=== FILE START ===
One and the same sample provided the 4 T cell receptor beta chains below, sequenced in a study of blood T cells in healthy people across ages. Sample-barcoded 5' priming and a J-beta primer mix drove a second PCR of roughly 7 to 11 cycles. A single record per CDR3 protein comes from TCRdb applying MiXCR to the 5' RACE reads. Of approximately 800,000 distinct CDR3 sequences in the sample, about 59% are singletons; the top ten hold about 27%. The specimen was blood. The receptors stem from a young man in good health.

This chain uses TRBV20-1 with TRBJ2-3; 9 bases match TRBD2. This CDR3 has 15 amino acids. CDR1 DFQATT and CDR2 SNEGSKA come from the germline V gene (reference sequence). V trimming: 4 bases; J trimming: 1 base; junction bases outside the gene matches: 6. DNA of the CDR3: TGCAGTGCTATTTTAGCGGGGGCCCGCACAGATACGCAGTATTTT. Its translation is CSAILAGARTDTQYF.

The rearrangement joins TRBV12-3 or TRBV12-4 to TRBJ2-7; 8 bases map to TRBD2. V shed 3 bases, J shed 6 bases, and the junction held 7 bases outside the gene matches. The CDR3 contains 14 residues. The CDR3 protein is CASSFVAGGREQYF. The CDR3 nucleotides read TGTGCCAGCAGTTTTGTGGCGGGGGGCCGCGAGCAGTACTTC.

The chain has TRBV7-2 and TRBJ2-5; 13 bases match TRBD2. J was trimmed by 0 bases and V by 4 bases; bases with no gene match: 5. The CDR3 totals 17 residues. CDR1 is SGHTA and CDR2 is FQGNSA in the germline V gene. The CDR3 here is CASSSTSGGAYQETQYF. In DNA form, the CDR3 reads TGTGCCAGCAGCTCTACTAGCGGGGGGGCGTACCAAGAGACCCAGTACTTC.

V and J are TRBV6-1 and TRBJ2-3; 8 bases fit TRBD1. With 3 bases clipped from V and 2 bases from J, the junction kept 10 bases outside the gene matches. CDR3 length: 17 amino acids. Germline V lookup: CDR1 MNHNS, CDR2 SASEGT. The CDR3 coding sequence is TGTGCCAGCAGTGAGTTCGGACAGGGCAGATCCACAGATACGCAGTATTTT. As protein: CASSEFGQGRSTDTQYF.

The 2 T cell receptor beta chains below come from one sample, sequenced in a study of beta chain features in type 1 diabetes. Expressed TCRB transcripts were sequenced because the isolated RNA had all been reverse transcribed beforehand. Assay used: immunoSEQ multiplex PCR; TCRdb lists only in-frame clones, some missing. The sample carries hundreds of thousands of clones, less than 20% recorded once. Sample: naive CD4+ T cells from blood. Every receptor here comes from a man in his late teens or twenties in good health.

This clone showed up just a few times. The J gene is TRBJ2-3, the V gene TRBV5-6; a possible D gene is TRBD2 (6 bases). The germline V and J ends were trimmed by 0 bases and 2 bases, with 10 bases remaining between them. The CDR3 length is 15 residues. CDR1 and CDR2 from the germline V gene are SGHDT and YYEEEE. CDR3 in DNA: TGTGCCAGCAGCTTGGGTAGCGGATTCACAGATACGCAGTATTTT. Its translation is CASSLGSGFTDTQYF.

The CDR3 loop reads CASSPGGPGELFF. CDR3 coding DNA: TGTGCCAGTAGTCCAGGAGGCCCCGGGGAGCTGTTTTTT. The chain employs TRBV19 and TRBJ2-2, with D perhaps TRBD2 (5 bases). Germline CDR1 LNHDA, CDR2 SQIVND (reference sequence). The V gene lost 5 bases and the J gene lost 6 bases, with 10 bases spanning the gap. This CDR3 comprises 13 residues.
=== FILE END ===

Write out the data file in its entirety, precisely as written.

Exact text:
One and the same sample provided the 4 T cell receptor beta chains below, sequenced in a study of blood T cells in healthy people across ages. Sample-barcoded 5' priming and a J-beta primer mix drove a second PCR of roughly 7 to 11 cycles. A single record per CDR3 protein comes from TCRdb applying MiXCR to the 5' RACE reads. Of approximately 800,000 distinct CDR3 sequences in the sample, about 59% are singletons; the top ten hold about 27%. The specimen was blood. The receptors stem from a young man in good health.

This chain uses TRBV20-1 with TRBJ2-3; 9 bases match TRBD2. This CDR3 has 15 amino acids. CDR1 DFQATT and CDR2 SNEGSKA come from the germline V gene (reference sequence). V trimming: 4 bases; J trimming: 1 base; junction bases outside the gene matches: 6. DNA of the CDR3: TGCAGTGCTATTTTAGCGGGGGCCCGCACAGATACGCAGTATTTT. Its translation is CSAILAGARTDTQYF.

The rearrangement joins TRBV12-3 or TRBV12-4 to TRBJ2-7; 8 bases map to TRBD2. V shed 3 bases, J shed 6 bases, and the junction held 7 bases outside the gene matches. The CDR3 contains 14 residues. The CDR3 protein is CASSFVAGGREQYF. The CDR3 nucleotides read TGTGCCAGCAGTTTTGTGGCGGGGGGCCGCGAGCAGTACTTC.

The chain has TRBV7-2 and TRBJ2-5; 13 bases match TRBD2. J was trimmed by 0 bases and V by 4 bases; bases with no gene match: 5. The CDR3 totals 17 residues. CDR1 is SGHTA and CDR2 is FQGNSA in the germline V gene. The CDR3 here is CASSSTSGGAYQETQYF. In DNA form, the CDR3 reads TGTGCCAGCAGCTCTACTAGCGGGGGGGCGTACCAAGAGACCCAGTACTTC.

V and J are TRBV6-1 and TRBJ2-3; 8 bases fit TRBD1. With 3 bases clipped from V and 2 bases from J, the junction kept 10 bases outside the gene matches. CDR3 length: 17 amino acids. Germline V lookup: CDR1 MNHNS, CDR2 SASEGT. The CDR3 coding sequence is TGTGCCAGCAGTGAGTTCGGACAGGGCAGATCCACAGATACGCAGTATTTT. As protein: CASSEFGQGRSTDTQYF.

The 2 T cell receptor beta chains below come from one sample, sequenced in a study of beta chain features in type 1 diabetes. Expressed TCRB transcripts were sequenced because the isolated RNA had all been reverse transcribed beforehand. Assay used: immunoSEQ multiplex PCR; TCRdb lists only in-frame clones, some missing. The sample carries hundreds of thousands of clones, less than 20% recorded once. Sample: naive CD4+ T cells from blood. Every receptor here comes from a man in his late teens or twenties in good health.

This clone showed up just a few times. The J gene is TRBJ2-3, the V gene TRBV5-6; a possible D gene is TRBD2 (6 bases). The germline V and J ends were trimmed by 0 bases and 2 bases, with 10 bases remaining between them. The CDR3 length is 15 residues. CDR1 and CDR2 from the germline V gene are SGHDT and YYEEEE. CDR3 in DNA: TGTGCCAGCAGCTTGGGTAGCGGATTCACAGATACGCAGTATTTT. Its translation is CASSLGSGFTDTQYF.

The CDR3 loop reads CASSPGGPGELFF. CDR3 coding DNA: TGTGCCAGTAGTCCAGGAGGCCCCGGGGAGCTGTTTTTT. The chain employs TRBV19 and TRBJ2-2, with D perhaps TRBD2 (5 bases). Germline CDR1 LNHDA, CDR2 SQIVND (reference sequence). The V gene lost 5 bases and the J gene lost 6 bases, with 10 bases spanning the gap. This CDR3 comprises 13 residues.